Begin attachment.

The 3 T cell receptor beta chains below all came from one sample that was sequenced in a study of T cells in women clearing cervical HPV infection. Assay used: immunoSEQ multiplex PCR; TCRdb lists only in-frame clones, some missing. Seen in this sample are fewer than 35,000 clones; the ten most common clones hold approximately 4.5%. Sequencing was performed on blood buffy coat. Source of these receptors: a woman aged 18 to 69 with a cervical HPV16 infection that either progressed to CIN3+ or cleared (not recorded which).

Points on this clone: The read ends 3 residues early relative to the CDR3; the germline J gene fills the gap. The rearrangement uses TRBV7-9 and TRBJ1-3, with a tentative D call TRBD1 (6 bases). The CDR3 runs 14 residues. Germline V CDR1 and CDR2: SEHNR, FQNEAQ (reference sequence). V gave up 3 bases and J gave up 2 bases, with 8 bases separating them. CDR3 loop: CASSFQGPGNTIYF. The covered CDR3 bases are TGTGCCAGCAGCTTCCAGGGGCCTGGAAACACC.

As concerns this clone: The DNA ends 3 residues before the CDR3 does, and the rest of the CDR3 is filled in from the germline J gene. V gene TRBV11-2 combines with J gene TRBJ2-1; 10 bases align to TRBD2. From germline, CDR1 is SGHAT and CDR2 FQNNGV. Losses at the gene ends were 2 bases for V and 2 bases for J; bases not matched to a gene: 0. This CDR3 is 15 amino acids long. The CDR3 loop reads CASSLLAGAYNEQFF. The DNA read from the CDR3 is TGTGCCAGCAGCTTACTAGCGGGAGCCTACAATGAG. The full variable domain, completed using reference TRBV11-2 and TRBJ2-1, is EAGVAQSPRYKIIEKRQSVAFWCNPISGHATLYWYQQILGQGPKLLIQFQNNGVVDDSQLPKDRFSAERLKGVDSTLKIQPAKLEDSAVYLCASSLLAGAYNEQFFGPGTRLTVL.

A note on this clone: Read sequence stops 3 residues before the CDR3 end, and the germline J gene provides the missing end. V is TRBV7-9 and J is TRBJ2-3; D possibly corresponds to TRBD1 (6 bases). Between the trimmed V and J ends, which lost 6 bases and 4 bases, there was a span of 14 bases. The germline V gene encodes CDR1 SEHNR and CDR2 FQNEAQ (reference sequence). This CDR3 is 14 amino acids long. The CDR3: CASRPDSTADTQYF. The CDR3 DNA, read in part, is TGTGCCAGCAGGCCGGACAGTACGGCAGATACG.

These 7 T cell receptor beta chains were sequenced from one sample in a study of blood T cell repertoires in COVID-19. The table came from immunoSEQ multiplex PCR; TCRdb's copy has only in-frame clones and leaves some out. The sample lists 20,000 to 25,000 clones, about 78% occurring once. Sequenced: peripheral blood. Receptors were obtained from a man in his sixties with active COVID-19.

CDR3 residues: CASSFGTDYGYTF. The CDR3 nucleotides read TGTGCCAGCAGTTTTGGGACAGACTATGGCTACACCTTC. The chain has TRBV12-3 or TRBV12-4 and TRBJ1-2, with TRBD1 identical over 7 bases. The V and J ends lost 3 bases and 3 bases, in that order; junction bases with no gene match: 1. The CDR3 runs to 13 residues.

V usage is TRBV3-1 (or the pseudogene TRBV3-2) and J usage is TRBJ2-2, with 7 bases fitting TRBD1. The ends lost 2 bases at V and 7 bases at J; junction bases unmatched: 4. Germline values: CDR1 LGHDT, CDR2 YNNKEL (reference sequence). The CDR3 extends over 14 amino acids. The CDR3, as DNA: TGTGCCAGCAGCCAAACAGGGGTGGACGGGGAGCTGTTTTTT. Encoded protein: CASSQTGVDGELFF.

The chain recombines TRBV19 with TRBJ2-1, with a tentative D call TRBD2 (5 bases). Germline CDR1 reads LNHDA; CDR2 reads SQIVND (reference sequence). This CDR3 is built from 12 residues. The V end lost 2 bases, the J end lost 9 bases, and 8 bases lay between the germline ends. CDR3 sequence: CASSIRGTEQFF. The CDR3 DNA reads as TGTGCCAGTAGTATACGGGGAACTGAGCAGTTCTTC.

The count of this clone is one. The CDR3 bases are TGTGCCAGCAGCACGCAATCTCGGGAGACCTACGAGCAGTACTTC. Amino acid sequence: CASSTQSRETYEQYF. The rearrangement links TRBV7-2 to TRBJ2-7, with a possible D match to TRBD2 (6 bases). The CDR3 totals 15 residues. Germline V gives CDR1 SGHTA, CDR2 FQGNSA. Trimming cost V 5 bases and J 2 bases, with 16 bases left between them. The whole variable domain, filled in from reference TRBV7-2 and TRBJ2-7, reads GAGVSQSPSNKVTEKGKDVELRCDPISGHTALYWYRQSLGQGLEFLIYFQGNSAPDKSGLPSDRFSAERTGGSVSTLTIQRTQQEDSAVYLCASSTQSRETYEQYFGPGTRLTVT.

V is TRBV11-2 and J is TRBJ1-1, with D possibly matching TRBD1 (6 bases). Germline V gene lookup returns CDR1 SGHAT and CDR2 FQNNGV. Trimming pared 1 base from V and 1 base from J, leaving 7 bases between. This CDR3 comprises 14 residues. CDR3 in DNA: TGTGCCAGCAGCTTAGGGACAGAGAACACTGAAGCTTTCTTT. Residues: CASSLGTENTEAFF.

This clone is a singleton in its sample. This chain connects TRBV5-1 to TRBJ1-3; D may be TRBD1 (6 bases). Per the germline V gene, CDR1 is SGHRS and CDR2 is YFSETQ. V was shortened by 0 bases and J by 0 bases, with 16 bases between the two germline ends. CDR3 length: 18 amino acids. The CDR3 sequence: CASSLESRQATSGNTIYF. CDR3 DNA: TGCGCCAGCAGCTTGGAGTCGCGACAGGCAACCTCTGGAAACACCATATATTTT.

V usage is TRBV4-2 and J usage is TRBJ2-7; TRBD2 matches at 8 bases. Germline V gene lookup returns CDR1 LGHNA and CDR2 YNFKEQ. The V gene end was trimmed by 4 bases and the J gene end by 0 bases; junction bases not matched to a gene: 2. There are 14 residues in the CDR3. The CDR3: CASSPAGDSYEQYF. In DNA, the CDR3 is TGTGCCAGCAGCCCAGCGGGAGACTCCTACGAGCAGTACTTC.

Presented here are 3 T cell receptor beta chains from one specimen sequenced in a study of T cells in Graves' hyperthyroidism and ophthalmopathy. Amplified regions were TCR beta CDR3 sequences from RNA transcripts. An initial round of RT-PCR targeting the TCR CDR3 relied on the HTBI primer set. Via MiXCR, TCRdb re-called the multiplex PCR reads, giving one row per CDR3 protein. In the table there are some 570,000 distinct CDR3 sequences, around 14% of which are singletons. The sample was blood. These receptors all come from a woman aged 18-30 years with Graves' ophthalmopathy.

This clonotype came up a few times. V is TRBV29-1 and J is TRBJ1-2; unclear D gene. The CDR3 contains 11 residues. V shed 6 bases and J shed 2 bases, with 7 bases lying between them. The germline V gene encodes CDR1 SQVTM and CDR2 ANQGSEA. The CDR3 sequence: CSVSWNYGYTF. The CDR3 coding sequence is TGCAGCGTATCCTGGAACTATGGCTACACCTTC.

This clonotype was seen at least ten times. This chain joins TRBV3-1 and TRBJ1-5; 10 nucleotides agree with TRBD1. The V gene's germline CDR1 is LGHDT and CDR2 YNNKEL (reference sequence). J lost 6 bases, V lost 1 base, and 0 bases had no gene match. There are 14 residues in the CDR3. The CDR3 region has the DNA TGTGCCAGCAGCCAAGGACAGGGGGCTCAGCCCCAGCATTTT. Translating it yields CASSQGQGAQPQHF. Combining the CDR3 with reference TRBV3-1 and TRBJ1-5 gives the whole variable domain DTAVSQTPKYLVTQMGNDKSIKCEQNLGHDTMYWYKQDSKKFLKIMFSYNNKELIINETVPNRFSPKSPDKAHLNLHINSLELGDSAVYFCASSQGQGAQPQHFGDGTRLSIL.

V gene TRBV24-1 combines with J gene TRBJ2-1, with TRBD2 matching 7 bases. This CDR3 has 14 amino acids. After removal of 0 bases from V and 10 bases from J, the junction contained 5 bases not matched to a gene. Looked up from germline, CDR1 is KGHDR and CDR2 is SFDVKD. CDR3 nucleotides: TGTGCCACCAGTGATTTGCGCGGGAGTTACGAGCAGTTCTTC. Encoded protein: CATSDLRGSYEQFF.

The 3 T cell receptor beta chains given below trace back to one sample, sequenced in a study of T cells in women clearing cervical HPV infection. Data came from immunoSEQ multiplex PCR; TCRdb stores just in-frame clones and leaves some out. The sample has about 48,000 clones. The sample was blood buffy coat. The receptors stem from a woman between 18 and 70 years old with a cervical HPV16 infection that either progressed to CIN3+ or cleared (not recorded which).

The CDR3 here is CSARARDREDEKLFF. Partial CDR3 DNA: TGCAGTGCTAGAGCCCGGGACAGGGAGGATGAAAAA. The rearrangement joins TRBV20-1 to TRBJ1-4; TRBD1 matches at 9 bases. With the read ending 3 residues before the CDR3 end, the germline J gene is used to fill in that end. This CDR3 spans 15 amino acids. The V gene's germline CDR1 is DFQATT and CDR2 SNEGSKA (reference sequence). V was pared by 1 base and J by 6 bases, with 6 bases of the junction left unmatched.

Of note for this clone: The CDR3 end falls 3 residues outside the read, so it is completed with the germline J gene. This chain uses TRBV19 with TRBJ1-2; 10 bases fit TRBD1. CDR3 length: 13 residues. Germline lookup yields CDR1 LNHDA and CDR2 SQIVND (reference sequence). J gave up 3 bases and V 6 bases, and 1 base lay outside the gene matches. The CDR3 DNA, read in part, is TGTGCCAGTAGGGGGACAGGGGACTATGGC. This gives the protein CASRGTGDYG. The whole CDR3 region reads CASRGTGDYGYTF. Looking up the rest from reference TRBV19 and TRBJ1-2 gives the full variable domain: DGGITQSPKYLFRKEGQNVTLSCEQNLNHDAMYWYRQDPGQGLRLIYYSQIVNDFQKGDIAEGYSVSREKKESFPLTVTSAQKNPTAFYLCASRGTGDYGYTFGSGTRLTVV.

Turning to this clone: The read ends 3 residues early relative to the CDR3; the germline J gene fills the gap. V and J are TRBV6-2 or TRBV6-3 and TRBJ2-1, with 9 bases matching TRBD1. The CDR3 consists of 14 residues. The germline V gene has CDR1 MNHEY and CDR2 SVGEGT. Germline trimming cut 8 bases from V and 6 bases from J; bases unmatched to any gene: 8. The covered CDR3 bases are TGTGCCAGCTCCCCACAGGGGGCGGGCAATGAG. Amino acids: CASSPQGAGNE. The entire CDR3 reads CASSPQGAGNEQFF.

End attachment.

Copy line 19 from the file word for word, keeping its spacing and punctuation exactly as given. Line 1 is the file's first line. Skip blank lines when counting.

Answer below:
Of note for this clone: The CDR3 end falls 3 residues outside the read, so it is completed with the germline J gene. This chain uses TRBV19 with TRBJ1-2; 10 bases fit TRBD1. CDR3 length: 13 residues. Germline lookup yields CDR1 LNHDA and CDR2 SQIVND (reference sequence). J gave up 3 bases and V 6 bases, and 1 base lay outside the gene matches. The CDR3 DNA, read in part, is TGTGCCAGTAGGGGGACAGGGGACTATGGC. This gives the protein CASRGTGDYG. The whole CDR3 region reads CASRGTGDYGYTF. Looking up the rest from reference TRBV19 and TRBJ1-2 gives the full variable domain: DGGITQSPKYLFRKEGQNVTLSCEQNLNHDAMYWYRQDPGQGLRLIYYSQIVNDFQKGDIAEGYSVSREKKESFPLTVTSAQKNPTAFYLCASRGTGDYGYTFGSGTRLTVV.